Analyzing Thermal Runaway in Batteries with Multiphysics Simulation - Archived
Lithium-ion (Li-ion) batteries are the preferred choice for electric and hybrid vehicles, energy storage systems, and consumer electronics. One of the top safety concerns with Li-ion batteries is thermal runaway and its cascading effect through the whole pack. To predict thermal runaway, it is necessary to account for several different physical phenomena, including chemical reactions within the cell, heat transfer at the cell and pack level, the structural design of the pack, and fluid flow in the battery pack's cooling system.
Tune in to this webinar to see how multiphysics simulation can help you to accurately model battery cells and packs, predict thermal runaway, and design optimized thermal management systems for battery packs. You will see demonstrations within the COMSOL® software.
Key Discussion Points:
- Causes of thermal runaway in batteries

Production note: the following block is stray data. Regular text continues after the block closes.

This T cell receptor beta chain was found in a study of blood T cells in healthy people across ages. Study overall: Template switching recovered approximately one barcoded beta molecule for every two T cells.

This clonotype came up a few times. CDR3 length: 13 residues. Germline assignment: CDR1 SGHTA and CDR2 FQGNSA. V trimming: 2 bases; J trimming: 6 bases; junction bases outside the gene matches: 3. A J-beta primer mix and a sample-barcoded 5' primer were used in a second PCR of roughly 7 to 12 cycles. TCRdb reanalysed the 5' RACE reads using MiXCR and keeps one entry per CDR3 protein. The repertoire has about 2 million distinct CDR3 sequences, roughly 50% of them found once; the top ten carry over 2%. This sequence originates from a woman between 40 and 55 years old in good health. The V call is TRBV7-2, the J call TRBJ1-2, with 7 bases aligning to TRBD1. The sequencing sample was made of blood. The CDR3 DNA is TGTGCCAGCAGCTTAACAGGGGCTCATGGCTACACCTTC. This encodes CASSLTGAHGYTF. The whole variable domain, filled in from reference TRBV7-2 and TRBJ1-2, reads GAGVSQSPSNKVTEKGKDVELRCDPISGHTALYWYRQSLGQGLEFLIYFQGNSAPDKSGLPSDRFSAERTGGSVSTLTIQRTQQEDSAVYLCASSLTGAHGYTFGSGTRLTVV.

- How to model different thermal runaway scenarios, including internal and external short circuiting as well as mechanical abuse
- How to model internal short circuiting including processes such as lithium plating and gassing
- Thermal analysis of batteries and battery packs by coupling losses from high-fidelity and lumped models
- How to compute crucial safety parameters, including the maximum temperature occurring during thermal runaway, the time to reach thermal runaway, and heat propagation patterns
- How to analyze the effects of filler material and battery configuration on temperature distribution in a battery pack
- How to analyze different battery cooling mechanisms, such as liquid cooling, air cooling, and phase change material cooling
Register for Analyzing Thermal Runaway in Batteries with Multiphysics Simulation
Archived Webinar Details
Applications Engineer II
Rustam Singh Shekhar is an applications engineer at COMSOL, specializing in electrochemistry and battery simulation. He received his PhD in energy science and engineering from IIT Bombay, masters in chemical engineering from IIT Hyderabad, and bachelors in chemical engineering from MITS Gwalior. His expertise includes electrode microstructure and cell- and pack-level modeling.